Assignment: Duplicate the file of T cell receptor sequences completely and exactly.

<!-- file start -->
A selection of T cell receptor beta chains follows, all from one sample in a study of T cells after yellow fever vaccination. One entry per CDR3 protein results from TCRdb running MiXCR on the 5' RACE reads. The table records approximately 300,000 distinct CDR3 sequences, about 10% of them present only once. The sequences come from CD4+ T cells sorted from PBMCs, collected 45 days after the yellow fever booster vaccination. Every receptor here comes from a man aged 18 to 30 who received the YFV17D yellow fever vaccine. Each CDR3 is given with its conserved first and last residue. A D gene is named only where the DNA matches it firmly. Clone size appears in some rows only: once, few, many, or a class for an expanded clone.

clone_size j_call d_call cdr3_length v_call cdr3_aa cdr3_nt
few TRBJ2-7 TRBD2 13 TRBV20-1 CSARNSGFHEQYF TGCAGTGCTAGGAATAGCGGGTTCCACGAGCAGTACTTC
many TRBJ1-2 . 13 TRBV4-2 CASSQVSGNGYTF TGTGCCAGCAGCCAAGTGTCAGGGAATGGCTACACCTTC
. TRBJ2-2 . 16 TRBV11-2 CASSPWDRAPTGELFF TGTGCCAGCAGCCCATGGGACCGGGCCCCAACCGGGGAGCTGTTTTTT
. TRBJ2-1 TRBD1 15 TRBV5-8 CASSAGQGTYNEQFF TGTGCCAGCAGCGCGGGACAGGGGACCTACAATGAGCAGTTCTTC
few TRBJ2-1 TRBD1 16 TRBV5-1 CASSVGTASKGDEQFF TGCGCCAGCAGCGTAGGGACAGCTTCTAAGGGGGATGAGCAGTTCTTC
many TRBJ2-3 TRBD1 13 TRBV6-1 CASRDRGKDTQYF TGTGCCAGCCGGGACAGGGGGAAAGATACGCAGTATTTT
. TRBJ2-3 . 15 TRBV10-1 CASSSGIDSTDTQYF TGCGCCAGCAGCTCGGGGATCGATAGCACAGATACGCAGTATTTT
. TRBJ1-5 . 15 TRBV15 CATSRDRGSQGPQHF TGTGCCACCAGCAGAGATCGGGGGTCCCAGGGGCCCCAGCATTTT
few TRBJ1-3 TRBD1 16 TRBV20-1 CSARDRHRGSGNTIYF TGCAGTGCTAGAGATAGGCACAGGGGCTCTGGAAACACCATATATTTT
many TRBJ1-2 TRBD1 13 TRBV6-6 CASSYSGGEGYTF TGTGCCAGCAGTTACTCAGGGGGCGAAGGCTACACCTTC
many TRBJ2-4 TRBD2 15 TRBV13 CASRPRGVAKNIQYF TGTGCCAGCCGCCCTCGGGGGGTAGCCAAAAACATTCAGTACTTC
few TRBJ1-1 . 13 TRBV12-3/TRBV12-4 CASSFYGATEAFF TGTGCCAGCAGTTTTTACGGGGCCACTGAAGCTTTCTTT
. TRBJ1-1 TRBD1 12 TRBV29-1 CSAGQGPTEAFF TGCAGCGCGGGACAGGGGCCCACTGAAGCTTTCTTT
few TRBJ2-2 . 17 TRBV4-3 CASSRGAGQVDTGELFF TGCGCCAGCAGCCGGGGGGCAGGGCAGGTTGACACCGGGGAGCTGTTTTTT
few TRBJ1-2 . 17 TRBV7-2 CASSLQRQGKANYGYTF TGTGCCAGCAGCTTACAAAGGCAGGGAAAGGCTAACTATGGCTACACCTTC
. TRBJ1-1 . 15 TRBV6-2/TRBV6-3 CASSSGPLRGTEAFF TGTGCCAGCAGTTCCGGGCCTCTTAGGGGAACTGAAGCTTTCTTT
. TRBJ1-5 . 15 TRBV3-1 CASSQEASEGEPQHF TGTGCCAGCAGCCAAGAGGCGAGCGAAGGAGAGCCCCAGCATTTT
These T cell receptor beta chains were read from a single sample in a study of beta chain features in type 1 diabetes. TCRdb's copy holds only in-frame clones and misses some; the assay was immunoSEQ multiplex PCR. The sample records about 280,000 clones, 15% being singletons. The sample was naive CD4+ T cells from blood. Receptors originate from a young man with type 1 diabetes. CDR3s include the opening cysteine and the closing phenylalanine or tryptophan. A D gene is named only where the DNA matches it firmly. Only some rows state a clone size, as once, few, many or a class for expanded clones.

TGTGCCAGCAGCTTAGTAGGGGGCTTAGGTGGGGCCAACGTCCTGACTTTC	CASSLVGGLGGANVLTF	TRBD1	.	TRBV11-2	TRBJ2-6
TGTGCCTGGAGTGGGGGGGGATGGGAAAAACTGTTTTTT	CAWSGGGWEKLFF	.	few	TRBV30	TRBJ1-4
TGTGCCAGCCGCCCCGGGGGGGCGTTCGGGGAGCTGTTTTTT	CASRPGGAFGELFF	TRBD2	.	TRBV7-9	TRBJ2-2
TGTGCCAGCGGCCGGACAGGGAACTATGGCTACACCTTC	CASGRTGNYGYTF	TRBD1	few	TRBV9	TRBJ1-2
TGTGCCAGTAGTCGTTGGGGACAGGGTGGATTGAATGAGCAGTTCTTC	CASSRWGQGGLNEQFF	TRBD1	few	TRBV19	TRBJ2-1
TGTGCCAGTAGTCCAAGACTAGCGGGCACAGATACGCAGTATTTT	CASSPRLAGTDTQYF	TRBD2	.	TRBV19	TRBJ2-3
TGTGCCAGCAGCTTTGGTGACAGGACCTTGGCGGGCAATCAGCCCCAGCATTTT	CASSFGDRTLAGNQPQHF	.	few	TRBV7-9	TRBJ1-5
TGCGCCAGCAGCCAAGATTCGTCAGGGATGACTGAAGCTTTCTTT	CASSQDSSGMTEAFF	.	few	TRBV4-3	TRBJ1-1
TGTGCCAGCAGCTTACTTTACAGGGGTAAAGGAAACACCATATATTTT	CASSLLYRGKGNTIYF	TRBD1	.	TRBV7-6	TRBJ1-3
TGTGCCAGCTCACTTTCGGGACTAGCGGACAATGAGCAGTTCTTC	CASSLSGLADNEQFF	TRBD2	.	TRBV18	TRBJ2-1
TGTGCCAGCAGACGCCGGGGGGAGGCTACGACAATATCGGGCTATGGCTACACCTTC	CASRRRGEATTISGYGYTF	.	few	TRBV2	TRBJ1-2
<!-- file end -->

A selection of T cell receptor beta chains follows, all from one sample in a study of T cells after yellow fever vaccination. One entry per CDR3 protein results from TCRdb running MiXCR on the 5' RACE reads. The table records approximately 300,000 distinct CDR3 sequences, about 10% of them present only once. The sequences come from CD4+ T cells sorted from PBMCs, collected 45 days after the yellow fever booster vaccination. Every receptor here comes from a man aged 18 to 30 who received the YFV17D yellow fever vaccine. Each CDR3 is given with its conserved first and last residue. A D gene is named only where the DNA matches it firmly. Clone size appears in some rows only: once, few, many, or a class for an expanded clone.

clone_size j_call d_call cdr3_length v_call cdr3_aa cdr3_nt
few TRBJ2-7 TRBD2 13 TRBV20-1 CSARNSGFHEQYF TGCAGTGCTAGGAATAGCGGGTTCCACGAGCAGTACTTC
many TRBJ1-2 . 13 TRBV4-2 CASSQVSGNGYTF TGTGCCAGCAGCCAAGTGTCAGGGAATGGCTACACCTTC
. TRBJ2-2 . 16 TRBV11-2 CASSPWDRAPTGELFF TGTGCCAGCAGCCCATGGGACCGGGCCCCAACCGGGGAGCTGTTTTTT
. TRBJ2-1 TRBD1 15 TRBV5-8 CASSAGQGTYNEQFF TGTGCCAGCAGCGCGGGACAGGGGACCTACAATGAGCAGTTCTTC
few TRBJ2-1 TRBD1 16 TRBV5-1 CASSVGTASKGDEQFF TGCGCCAGCAGCGTAGGGACAGCTTCTAAGGGGGATGAGCAGTTCTTC
many TRBJ2-3 TRBD1 13 TRBV6-1 CASRDRGKDTQYF TGTGCCAGCCGGGACAGGGGGAAAGATACGCAGTATTTT
. TRBJ2-3 . 15 TRBV10-1 CASSSGIDSTDTQYF TGCGCCAGCAGCTCGGGGATCGATAGCACAGATACGCAGTATTTT
. TRBJ1-5 . 15 TRBV15 CATSRDRGSQGPQHF TGTGCCACCAGCAGAGATCGGGGGTCCCAGGGGCCCCAGCATTTT
few TRBJ1-3 TRBD1 16 TRBV20-1 CSARDRHRGSGNTIYF TGCAGTGCTAGAGATAGGCACAGGGGCTCTGGAAACACCATATATTTT
many TRBJ1-2 TRBD1 13 TRBV6-6 CASSYSGGEGYTF TGTGCCAGCAGTTACTCAGGGGGCGAAGGCTACACCTTC
many TRBJ2-4 TRBD2 15 TRBV13 CASRPRGVAKNIQYF TGTGCCAGCCGCCCTCGGGGGGTAGCCAAAAACATTCAGTACTTC
few TRBJ1-1 . 13 TRBV12-3/TRBV12-4 CASSFYGATEAFF TGTGCCAGCAGTTTTTACGGGGCCACTGAAGCTTTCTTT
. TRBJ1-1 TRBD1 12 TRBV29-1 CSAGQGPTEAFF TGCAGCGCGGGACAGGGGCCCACTGAAGCTTTCTTT
few TRBJ2-2 . 17 TRBV4-3 CASSRGAGQVDTGELFF TGCGCCAGCAGCCGGGGGGCAGGGCAGGTTGACACCGGGGAGCTGTTTTTT
few TRBJ1-2 . 17 TRBV7-2 CASSLQRQGKANYGYTF TGTGCCAGCAGCTTACAAAGGCAGGGAAAGGCTAACTATGGCTACACCTTC
. TRBJ1-1 . 15 TRBV6-2/TRBV6-3 CASSSGPLRGTEAFF TGTGCCAGCAGTTCCGGGCCTCTTAGGGGAACTGAAGCTTTCTTT
. TRBJ1-5 . 15 TRBV3-1 CASSQEASEGEPQHF TGTGCCAGCAGCCAAGAGGCGAGCGAAGGAGAGCCCCAGCATTTT
These T cell receptor beta chains were read from a single sample in a study of beta chain features in type 1 diabetes. TCRdb's copy holds only in-frame clones and misses some; the assay was immunoSEQ multiplex PCR. The sample records about 280,000 clones, 15% being singletons. The sample was naive CD4+ T cells from blood. Receptors originate from a young man with type 1 diabetes. CDR3s include the opening cysteine and the closing phenylalanine or tryptophan. A D gene is named only where the DNA matches it firmly. Only some rows state a clone size, as once, few, many or a class for expanded clones.

TGTGCCAGCAGCTTAGTAGGGGGCTTAGGTGGGGCCAACGTCCTGACTTTC	CASSLVGGLGGANVLTF	TRBD1	.	TRBV11-2	TRBJ2-6
TGTGCCTGGAGTGGGGGGGGATGGGAAAAACTGTTTTTT	CAWSGGGWEKLFF	.	few	TRBV30	TRBJ1-4
TGTGCCAGCCGCCCCGGGGGGGCGTTCGGGGAGCTGTTTTTT	CASRPGGAFGELFF	TRBD2	.	TRBV7-9	TRBJ2-2
TGTGCCAGCGGCCGGACAGGGAACTATGGCTACACCTTC	CASGRTGNYGYTF	TRBD1	few	TRBV9	TRBJ1-2
TGTGCCAGTAGTCGTTGGGGACAGGGTGGATTGAATGAGCAGTTCTTC	CASSRWGQGGLNEQFF	TRBD1	few	TRBV19	TRBJ2-1
TGTGCCAGTAGTCCAAGACTAGCGGGCACAGATACGCAGTATTTT	CASSPRLAGTDTQYF	TRBD2	.	TRBV19	TRBJ2-3
TGTGCCAGCAGCTTTGGTGACAGGACCTTGGCGGGCAATCAGCCCCAGCATTTT	CASSFGDRTLAGNQPQHF	.	few	TRBV7-9	TRBJ1-5
TGCGCCAGCAGCCAAGATTCGTCAGGGATGACTGAAGCTTTCTTT	CASSQDSSGMTEAFF	.	few	TRBV4-3	TRBJ1-1
TGTGCCAGCAGCTTACTTTACAGGGGTAAAGGAAACACCATATATTTT	CASSLLYRGKGNTIYF	TRBD1	.	TRBV7-6	TRBJ1-3
TGTGCCAGCTCACTTTCGGGACTAGCGGACAATGAGCAGTTCTTC	CASSLSGLADNEQFF	TRBD2	.	TRBV18	TRBJ2-1
TGTGCCAGCAGACGCCGGGGGGAGGCTACGACAATATCGGGCTATGGCTACACCTTC	CASRRRGEATTISGYGYTF	.	few	TRBV2	TRBJ1-2